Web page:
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7 June 2021 San Bernardino Flying Squirrel Use of Residential Areas: A Citizen Science Approach
Kevin Clark, Scott Tremor, Brian Gibson, Kimberly Ferree, Clark Winchell
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Abstract

The San Bernardino flying squirrel (Glaucomys oregonensis californicus) is a California Species of Special Concern restricted to montane forests of southern California. We confirmed the distribution of this species in residential areas of the San Bernardino and San Jacinto Mountains with the assistance of citizen scientist volunteers. Project participants placed motion sensor camera traps near bird feeders on their property and uploaded their results to a project webpage and associated iNaturalist project. Flying squirrels were documented at all sites monitored in the San Bernardino Mountains but were not detected in the San Jacinto Mountains, consistent with survey results in recent decades. Forest structure plots between the 2 ranges differed in tree density, tree height, litter depth, and canopy closure, but it is unclear whether these differences alone can explain the lack of detections in the San Jacinto Mountains. Habitat in residential areas may provide subsidized food and water resources that are attractive to flying squirrels and important to their persistence, especially in seasonally dry forests and areas subject to prolonged drought, such as those in the study area.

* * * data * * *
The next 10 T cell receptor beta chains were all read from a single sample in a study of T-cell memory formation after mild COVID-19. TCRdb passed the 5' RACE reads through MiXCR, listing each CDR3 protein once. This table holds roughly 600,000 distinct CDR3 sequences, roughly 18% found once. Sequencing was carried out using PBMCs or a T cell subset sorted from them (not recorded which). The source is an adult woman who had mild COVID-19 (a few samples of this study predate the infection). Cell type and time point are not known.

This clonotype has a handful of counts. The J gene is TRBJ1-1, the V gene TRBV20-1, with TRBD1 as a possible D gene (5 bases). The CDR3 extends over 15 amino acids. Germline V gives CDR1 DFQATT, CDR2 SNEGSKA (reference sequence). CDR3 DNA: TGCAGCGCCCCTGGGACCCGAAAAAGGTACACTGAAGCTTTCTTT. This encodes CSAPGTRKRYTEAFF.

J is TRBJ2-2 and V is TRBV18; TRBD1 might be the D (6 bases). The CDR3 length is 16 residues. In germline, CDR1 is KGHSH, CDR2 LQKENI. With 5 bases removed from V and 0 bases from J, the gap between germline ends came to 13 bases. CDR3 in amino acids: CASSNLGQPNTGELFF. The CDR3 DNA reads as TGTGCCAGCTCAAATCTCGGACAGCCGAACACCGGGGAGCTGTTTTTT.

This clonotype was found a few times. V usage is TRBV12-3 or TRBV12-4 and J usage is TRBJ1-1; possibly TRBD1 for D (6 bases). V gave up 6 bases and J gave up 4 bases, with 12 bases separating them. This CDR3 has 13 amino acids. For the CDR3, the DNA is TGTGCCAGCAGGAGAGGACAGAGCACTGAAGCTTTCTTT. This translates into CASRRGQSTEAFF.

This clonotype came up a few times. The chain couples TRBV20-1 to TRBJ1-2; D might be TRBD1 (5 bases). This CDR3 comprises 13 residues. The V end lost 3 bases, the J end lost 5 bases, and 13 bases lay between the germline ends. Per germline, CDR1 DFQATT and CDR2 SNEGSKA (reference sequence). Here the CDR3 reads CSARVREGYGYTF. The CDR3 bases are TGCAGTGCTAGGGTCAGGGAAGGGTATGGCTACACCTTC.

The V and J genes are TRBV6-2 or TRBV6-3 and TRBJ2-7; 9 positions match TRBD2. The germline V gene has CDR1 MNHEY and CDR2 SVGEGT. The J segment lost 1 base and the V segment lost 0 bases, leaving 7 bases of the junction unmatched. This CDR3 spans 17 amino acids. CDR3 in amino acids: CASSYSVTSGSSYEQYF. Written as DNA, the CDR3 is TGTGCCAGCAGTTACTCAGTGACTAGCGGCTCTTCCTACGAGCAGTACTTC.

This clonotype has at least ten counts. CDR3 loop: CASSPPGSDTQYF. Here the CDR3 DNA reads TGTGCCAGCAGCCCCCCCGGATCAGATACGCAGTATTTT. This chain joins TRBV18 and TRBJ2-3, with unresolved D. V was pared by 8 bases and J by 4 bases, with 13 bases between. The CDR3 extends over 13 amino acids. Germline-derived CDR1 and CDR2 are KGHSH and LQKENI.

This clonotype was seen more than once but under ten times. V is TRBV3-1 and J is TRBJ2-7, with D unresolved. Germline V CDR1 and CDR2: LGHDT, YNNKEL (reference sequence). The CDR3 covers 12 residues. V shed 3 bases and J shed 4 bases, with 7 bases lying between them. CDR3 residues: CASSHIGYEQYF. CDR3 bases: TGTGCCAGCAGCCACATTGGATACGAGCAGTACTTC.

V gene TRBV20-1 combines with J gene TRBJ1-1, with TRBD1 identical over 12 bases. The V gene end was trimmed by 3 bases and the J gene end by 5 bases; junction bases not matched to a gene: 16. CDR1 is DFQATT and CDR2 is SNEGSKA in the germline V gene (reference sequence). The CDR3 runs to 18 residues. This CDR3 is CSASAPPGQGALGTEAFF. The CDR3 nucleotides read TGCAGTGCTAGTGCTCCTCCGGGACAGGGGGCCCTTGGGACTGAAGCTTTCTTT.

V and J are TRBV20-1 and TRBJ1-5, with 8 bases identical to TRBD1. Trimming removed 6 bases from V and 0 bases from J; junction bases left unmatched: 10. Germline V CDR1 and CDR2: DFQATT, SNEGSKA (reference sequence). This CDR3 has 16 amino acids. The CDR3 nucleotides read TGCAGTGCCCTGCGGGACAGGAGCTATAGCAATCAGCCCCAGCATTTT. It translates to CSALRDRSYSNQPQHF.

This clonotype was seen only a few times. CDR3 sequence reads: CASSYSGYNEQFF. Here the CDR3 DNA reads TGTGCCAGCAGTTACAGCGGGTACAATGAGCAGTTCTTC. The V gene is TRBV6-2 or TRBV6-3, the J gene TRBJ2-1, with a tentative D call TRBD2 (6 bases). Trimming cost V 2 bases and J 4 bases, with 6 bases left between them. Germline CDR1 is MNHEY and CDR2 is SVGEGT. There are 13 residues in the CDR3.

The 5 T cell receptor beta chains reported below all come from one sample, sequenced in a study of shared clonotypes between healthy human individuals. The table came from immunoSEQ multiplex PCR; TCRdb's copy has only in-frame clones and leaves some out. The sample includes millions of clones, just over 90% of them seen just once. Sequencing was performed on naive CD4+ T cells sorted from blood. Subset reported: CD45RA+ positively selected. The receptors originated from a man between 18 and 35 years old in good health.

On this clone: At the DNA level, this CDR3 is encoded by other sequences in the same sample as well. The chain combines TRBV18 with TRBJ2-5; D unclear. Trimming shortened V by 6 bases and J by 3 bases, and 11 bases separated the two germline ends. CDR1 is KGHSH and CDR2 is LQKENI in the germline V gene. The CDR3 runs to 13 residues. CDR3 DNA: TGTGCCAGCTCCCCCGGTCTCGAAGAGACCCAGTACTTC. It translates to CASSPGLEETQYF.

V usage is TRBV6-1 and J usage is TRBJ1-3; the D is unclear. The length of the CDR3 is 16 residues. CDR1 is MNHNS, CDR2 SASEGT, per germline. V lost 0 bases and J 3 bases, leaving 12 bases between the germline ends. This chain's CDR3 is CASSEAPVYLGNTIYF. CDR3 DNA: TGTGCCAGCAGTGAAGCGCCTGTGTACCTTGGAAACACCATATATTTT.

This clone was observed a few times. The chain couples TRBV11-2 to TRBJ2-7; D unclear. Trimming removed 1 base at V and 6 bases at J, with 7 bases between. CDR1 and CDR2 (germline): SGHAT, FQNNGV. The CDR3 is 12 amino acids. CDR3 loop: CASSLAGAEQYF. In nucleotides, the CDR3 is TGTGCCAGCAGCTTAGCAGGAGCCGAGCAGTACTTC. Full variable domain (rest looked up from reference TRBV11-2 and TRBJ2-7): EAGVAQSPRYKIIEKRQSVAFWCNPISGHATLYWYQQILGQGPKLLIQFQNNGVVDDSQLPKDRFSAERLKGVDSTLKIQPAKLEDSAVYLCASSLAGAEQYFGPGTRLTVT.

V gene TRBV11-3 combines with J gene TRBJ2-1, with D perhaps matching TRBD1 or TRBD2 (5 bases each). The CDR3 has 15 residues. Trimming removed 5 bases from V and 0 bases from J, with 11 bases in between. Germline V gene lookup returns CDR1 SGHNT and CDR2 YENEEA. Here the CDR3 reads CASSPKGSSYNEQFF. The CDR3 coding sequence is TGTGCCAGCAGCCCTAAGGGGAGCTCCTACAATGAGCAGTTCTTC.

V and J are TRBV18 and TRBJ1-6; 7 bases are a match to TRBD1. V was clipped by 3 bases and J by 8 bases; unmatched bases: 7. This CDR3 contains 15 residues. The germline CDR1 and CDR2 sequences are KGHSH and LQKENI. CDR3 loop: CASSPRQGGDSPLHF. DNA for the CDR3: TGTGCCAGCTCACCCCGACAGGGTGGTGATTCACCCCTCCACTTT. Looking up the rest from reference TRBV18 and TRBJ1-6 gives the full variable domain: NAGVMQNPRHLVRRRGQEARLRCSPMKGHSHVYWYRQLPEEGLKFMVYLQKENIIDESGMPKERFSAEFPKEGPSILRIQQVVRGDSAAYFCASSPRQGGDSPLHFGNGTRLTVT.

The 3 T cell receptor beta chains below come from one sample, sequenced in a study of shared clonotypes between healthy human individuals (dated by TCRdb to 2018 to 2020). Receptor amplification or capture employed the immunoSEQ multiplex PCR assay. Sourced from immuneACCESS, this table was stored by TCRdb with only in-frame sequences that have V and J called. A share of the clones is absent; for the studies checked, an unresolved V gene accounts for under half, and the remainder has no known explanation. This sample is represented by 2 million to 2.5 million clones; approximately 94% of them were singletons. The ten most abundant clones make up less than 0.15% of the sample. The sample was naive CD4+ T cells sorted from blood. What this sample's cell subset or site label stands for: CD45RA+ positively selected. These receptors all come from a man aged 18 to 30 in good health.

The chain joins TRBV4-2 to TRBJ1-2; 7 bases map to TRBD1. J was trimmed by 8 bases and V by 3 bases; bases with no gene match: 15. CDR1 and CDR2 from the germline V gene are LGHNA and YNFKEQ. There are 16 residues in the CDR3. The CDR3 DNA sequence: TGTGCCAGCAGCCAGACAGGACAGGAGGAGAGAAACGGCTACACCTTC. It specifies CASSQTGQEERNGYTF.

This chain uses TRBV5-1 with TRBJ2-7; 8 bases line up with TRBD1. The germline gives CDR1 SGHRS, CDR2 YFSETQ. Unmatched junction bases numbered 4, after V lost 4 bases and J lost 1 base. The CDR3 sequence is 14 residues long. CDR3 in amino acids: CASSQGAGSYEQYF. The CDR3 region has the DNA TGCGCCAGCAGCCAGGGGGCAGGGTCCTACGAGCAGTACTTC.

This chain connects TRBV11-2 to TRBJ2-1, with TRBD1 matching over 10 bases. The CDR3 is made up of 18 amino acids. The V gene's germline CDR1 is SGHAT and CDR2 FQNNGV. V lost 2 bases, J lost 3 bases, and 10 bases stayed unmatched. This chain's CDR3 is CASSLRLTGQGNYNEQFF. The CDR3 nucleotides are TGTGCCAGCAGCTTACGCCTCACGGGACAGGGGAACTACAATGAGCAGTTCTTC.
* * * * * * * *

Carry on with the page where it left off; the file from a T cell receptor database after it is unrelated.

© 2021
Kevin Clark, Scott Tremor, Brian Gibson, Kimberly Ferree, and Clark Winchell "San Bernardino Flying Squirrel Use of Residential Areas: A Citizen Science Approach," Western North American Naturalist 81(2), 201-206, (7 June 2021). https://doi.org/10.3398/064.081.0205
Received: 1 February 2020; Accepted: 26 October 2020; Published: 7 June 2021
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